You can read the rest and see the results here........Project Overview Since the very beginning of the series on pocket pistols that we started running on the Lounge (as well as YouTube) in late 2018, I have promising to add some of the smaller handgun calibers to our ballistic gelatin test project. Today, we are happy to finally be able to share the results from eight more calibers that we recently tested.
These new calibers fall into three categories below. For rimfire calibers, we tested .22 LR and .22 Magnum (aka .22 WMR).
The centerfire semi-auto cartridges were .25 ACP, .32 ACP, and 9mm Makarov. We could also have included .380 ACP in this category, but we already tested that caliber in our original batch of gel testing (and we’ve added a few newer .380 loads since that initial test).
Finally, we have the centerfire revolver calibers: .32 S&W Long, .32 H&R Magnum, and .327 Federal Magnum. Again, we could have included other calibers like .38 Special and .357 Magnum, but we’ve tested those previously.
Test Procedure (The Short Version) For this batch of testing, we followed the same basic protocol we’ve used in all of our tests (outlined in painstaking detail back in our first gel test article). The short version is that we fired five rounds of each load into blocks of Clear Ballistics synthetic gelatin from a distance of 10 feet. A four-layer heavy clothing barrier was placed in front of the gel for each test. For most of these calibers, we used two test guns with different barrel lengths: one pocket pistol or snub nose revolver and one mid-size or compact test gun.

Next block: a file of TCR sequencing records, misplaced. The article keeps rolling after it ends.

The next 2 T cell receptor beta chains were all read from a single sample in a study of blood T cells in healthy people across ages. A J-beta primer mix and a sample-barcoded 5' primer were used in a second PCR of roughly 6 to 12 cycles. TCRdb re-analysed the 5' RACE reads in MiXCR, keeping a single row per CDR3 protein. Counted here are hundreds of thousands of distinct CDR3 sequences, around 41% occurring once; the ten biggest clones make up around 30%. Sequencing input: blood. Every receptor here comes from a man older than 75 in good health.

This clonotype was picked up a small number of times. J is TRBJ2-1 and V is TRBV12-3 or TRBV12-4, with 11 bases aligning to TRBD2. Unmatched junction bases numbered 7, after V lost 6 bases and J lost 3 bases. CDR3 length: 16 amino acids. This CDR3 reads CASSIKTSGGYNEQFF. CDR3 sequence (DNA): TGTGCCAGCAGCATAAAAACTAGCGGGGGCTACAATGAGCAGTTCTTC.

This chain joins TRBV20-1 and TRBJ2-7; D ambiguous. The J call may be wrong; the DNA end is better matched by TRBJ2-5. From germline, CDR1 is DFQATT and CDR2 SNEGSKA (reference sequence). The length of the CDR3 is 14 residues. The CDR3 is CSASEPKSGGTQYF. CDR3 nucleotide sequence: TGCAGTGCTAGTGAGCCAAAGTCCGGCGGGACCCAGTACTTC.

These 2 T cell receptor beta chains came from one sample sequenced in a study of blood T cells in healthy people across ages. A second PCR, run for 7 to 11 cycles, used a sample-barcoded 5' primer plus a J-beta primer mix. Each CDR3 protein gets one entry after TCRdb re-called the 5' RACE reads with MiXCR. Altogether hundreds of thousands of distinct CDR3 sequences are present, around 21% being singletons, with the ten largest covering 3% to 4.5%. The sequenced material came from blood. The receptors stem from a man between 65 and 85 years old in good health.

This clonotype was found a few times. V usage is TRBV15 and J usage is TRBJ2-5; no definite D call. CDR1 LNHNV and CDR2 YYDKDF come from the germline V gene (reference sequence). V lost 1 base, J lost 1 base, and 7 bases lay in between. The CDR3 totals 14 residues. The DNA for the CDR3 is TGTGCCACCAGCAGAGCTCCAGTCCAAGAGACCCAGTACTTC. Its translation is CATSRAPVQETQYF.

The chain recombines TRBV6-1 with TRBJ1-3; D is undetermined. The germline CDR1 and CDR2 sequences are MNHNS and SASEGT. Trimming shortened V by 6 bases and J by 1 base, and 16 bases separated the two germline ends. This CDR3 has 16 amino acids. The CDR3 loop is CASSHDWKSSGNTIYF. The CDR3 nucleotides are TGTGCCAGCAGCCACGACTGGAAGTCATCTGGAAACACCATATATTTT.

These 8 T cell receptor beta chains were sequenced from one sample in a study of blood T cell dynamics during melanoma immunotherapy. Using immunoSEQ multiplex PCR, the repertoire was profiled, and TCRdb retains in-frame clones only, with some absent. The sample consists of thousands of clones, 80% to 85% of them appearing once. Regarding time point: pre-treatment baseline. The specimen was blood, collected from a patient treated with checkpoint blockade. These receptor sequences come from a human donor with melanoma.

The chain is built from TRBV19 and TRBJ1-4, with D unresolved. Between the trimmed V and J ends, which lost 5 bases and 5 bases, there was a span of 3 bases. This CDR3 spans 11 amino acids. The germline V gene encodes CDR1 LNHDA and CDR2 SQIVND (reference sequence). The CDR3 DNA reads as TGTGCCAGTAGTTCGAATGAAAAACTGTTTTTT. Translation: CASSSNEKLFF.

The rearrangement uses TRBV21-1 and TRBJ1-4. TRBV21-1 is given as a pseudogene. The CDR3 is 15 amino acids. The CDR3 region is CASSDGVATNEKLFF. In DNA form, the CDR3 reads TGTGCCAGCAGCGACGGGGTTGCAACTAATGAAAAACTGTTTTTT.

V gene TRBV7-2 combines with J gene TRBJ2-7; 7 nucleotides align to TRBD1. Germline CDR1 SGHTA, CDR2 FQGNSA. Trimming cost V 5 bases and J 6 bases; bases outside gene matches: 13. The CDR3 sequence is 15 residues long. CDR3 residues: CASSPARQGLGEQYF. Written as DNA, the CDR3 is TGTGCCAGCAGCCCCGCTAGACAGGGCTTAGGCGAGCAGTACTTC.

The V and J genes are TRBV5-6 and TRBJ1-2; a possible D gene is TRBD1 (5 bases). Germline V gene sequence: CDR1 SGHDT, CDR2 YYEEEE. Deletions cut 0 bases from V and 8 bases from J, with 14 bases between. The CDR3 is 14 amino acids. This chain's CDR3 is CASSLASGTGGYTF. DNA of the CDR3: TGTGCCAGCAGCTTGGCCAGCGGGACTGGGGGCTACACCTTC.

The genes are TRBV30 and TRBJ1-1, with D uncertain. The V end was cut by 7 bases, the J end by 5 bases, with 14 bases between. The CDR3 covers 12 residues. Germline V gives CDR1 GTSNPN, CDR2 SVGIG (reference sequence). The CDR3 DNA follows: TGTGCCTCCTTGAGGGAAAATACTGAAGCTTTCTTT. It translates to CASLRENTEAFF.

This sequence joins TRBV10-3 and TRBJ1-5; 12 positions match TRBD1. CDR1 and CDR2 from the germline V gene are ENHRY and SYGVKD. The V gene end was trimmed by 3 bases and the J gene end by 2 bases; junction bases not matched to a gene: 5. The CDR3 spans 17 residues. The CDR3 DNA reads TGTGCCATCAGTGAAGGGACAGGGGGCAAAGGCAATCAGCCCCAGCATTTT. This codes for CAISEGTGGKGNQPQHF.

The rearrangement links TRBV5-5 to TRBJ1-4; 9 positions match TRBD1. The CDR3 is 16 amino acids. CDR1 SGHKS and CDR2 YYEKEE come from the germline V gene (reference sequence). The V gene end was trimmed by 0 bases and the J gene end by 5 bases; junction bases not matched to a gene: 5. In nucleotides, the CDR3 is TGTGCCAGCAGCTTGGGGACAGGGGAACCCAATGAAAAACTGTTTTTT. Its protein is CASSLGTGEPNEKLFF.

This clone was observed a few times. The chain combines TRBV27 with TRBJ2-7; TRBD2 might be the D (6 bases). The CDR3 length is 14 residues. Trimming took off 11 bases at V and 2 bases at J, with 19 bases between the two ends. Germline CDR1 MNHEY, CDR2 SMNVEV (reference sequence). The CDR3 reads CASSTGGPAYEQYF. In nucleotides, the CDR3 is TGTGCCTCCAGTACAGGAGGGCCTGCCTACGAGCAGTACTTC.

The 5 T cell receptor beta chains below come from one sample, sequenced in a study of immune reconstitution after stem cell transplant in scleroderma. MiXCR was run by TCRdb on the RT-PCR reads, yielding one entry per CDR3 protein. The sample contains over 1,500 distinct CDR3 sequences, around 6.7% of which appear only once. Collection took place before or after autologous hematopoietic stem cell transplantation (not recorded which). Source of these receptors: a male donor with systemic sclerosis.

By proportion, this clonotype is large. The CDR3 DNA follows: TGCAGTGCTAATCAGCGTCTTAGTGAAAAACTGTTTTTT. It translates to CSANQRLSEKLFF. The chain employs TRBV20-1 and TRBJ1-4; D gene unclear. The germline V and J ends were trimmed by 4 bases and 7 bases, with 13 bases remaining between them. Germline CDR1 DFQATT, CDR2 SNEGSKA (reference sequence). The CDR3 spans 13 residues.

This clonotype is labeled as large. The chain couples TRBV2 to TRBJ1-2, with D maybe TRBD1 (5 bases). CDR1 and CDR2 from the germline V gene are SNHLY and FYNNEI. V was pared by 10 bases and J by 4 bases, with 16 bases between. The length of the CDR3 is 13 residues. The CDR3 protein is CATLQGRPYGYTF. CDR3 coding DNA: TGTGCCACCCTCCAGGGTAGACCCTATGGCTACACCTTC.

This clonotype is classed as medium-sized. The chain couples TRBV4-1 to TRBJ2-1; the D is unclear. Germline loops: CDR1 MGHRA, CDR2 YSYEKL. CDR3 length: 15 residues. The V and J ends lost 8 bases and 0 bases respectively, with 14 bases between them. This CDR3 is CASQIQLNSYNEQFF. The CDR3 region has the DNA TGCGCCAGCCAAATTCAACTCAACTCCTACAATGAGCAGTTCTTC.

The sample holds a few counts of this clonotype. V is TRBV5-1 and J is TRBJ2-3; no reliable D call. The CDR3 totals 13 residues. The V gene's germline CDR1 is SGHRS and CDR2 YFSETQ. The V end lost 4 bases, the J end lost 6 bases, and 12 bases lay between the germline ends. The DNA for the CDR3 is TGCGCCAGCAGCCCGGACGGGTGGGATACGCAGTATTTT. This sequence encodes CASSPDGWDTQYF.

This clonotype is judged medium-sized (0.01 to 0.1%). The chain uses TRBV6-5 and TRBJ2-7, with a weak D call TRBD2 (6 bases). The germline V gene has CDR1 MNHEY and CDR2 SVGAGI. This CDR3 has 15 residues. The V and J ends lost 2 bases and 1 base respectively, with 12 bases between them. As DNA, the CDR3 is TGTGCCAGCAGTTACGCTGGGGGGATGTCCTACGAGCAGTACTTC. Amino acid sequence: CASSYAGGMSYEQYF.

After each test, we measured the penetration depth of every bullet, then extracted the bullets from the gel to measure their weight and expanded width. We also took velocity readings of each load with a chronograph. All this information appears in the data charts below. If you click on the penetration section of the chart, you can see photographs of the actual bullets in the gelatin. Clicking on the thumbnails of the expanded bullets will give you a magnified view. And if you still want more info, you can click on the name of the load to go to its product page where we’ve published a detailed breakdown of the data and a high speed video of that load as it impacts the gel block.